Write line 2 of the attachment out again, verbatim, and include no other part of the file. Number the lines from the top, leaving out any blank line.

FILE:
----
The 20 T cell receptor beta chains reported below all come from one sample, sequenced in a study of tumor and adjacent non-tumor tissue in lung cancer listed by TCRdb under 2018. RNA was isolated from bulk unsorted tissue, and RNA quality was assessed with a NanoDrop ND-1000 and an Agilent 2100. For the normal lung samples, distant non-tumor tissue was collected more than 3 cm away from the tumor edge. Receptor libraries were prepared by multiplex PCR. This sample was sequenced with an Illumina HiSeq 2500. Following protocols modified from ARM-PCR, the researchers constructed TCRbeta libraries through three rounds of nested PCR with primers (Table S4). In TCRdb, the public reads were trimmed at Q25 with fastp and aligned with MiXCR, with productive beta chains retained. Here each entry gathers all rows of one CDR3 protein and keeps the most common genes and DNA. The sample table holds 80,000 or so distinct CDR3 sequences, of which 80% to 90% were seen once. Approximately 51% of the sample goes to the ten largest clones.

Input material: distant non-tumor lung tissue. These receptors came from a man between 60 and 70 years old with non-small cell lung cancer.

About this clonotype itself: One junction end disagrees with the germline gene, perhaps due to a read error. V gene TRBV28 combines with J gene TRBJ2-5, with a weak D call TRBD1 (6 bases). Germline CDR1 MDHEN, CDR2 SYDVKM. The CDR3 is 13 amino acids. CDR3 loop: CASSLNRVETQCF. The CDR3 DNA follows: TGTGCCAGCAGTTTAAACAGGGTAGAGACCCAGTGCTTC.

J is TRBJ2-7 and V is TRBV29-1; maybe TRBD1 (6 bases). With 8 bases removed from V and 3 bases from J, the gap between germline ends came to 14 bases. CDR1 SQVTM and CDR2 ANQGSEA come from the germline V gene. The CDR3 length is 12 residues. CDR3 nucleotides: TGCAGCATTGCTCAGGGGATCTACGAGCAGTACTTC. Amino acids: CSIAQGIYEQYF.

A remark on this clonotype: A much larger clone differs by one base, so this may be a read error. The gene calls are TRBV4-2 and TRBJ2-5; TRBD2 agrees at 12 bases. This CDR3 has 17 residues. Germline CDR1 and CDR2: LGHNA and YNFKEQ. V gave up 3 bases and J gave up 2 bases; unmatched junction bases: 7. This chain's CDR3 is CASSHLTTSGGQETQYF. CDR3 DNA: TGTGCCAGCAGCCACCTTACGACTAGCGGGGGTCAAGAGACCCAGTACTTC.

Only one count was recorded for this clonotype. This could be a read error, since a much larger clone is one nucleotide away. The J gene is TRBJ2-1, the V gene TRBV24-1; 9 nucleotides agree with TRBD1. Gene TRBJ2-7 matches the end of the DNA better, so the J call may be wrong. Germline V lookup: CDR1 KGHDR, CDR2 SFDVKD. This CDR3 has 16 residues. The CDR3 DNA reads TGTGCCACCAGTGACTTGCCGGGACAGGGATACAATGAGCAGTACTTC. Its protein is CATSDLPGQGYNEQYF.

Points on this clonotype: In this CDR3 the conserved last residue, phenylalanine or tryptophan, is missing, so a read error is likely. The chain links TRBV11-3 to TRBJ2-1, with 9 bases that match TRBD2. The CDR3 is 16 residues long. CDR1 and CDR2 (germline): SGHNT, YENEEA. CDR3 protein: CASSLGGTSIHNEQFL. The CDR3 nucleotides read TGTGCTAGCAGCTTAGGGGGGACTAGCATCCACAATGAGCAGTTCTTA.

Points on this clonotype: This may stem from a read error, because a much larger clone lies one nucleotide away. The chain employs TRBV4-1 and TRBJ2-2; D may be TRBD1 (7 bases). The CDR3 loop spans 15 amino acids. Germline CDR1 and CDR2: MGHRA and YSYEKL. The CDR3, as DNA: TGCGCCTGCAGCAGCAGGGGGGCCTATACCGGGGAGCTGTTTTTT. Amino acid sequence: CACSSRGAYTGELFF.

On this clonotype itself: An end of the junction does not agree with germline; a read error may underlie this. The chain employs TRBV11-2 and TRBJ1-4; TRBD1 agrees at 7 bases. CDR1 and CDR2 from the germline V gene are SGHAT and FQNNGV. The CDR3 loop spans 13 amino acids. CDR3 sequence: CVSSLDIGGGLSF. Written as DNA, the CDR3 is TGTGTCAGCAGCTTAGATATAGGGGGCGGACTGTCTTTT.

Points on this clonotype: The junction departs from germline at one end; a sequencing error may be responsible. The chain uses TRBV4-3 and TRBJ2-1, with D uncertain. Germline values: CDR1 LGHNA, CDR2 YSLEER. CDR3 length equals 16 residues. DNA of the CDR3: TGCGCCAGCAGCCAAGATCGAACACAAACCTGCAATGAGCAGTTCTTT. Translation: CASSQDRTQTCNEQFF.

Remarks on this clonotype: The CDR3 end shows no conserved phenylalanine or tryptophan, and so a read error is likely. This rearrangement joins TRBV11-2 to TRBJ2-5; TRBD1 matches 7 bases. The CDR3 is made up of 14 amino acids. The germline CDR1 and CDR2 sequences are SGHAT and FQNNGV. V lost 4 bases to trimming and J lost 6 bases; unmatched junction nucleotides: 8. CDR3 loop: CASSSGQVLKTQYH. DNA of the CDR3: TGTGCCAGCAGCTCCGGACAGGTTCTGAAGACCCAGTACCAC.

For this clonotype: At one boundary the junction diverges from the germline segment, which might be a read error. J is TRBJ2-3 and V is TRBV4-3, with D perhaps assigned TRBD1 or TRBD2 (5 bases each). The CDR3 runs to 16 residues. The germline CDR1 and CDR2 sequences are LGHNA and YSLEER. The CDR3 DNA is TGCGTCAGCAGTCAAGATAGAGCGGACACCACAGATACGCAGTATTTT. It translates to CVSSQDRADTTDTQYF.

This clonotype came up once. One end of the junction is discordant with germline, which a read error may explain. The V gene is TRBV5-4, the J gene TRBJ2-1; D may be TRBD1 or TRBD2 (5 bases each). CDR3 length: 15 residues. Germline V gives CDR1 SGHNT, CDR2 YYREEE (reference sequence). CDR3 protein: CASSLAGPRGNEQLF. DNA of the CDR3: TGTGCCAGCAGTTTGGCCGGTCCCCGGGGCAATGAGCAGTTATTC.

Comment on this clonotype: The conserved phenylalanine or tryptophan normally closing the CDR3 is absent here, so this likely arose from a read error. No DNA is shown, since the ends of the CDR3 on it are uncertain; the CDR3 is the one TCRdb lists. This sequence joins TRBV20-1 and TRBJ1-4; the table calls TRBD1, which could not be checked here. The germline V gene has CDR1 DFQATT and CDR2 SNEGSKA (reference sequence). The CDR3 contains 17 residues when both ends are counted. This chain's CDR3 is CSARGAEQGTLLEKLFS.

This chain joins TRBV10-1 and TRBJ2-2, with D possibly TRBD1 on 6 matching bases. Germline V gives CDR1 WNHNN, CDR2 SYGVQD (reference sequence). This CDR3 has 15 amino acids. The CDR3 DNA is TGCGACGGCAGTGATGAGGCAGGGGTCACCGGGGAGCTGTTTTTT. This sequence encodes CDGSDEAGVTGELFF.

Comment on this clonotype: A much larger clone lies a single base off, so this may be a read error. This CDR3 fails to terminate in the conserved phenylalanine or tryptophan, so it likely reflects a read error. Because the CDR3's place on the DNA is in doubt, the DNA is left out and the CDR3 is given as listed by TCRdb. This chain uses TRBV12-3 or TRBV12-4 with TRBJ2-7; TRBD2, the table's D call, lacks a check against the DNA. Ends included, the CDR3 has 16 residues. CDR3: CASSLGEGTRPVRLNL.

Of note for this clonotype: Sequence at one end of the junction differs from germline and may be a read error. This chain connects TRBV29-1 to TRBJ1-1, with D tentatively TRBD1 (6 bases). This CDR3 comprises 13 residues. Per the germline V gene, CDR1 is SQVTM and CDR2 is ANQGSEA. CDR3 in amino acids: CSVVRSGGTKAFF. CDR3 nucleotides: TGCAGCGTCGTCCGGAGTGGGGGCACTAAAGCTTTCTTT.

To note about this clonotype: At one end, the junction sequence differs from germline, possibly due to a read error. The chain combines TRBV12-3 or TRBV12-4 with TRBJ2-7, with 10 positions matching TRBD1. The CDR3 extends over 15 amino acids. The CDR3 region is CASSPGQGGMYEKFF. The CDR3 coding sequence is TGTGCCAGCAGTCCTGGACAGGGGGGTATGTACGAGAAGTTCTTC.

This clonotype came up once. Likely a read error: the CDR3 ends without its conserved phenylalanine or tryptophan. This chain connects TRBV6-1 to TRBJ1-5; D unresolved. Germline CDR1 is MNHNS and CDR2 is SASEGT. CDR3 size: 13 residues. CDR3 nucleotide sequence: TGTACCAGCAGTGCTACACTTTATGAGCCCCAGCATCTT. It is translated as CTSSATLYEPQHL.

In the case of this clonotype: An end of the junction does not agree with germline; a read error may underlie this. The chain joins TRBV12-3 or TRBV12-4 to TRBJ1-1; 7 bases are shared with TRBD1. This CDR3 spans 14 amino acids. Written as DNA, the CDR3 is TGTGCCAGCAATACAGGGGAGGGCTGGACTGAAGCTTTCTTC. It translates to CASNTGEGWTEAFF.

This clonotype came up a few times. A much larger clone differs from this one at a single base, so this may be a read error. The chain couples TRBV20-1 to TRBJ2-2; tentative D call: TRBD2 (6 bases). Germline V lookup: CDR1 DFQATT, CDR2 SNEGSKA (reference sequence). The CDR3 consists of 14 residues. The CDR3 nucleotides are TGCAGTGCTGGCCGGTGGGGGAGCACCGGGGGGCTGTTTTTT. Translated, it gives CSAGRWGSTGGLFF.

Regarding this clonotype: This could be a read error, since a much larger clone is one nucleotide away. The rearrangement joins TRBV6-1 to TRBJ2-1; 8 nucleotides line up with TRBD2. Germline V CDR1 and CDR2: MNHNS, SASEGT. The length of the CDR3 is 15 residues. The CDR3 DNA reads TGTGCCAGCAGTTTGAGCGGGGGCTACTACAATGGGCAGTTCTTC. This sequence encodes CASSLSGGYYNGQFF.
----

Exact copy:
Input material: distant non-tumor lung tissue. These receptors came from a man between 60 and 70 years old with non-small cell lung cancer.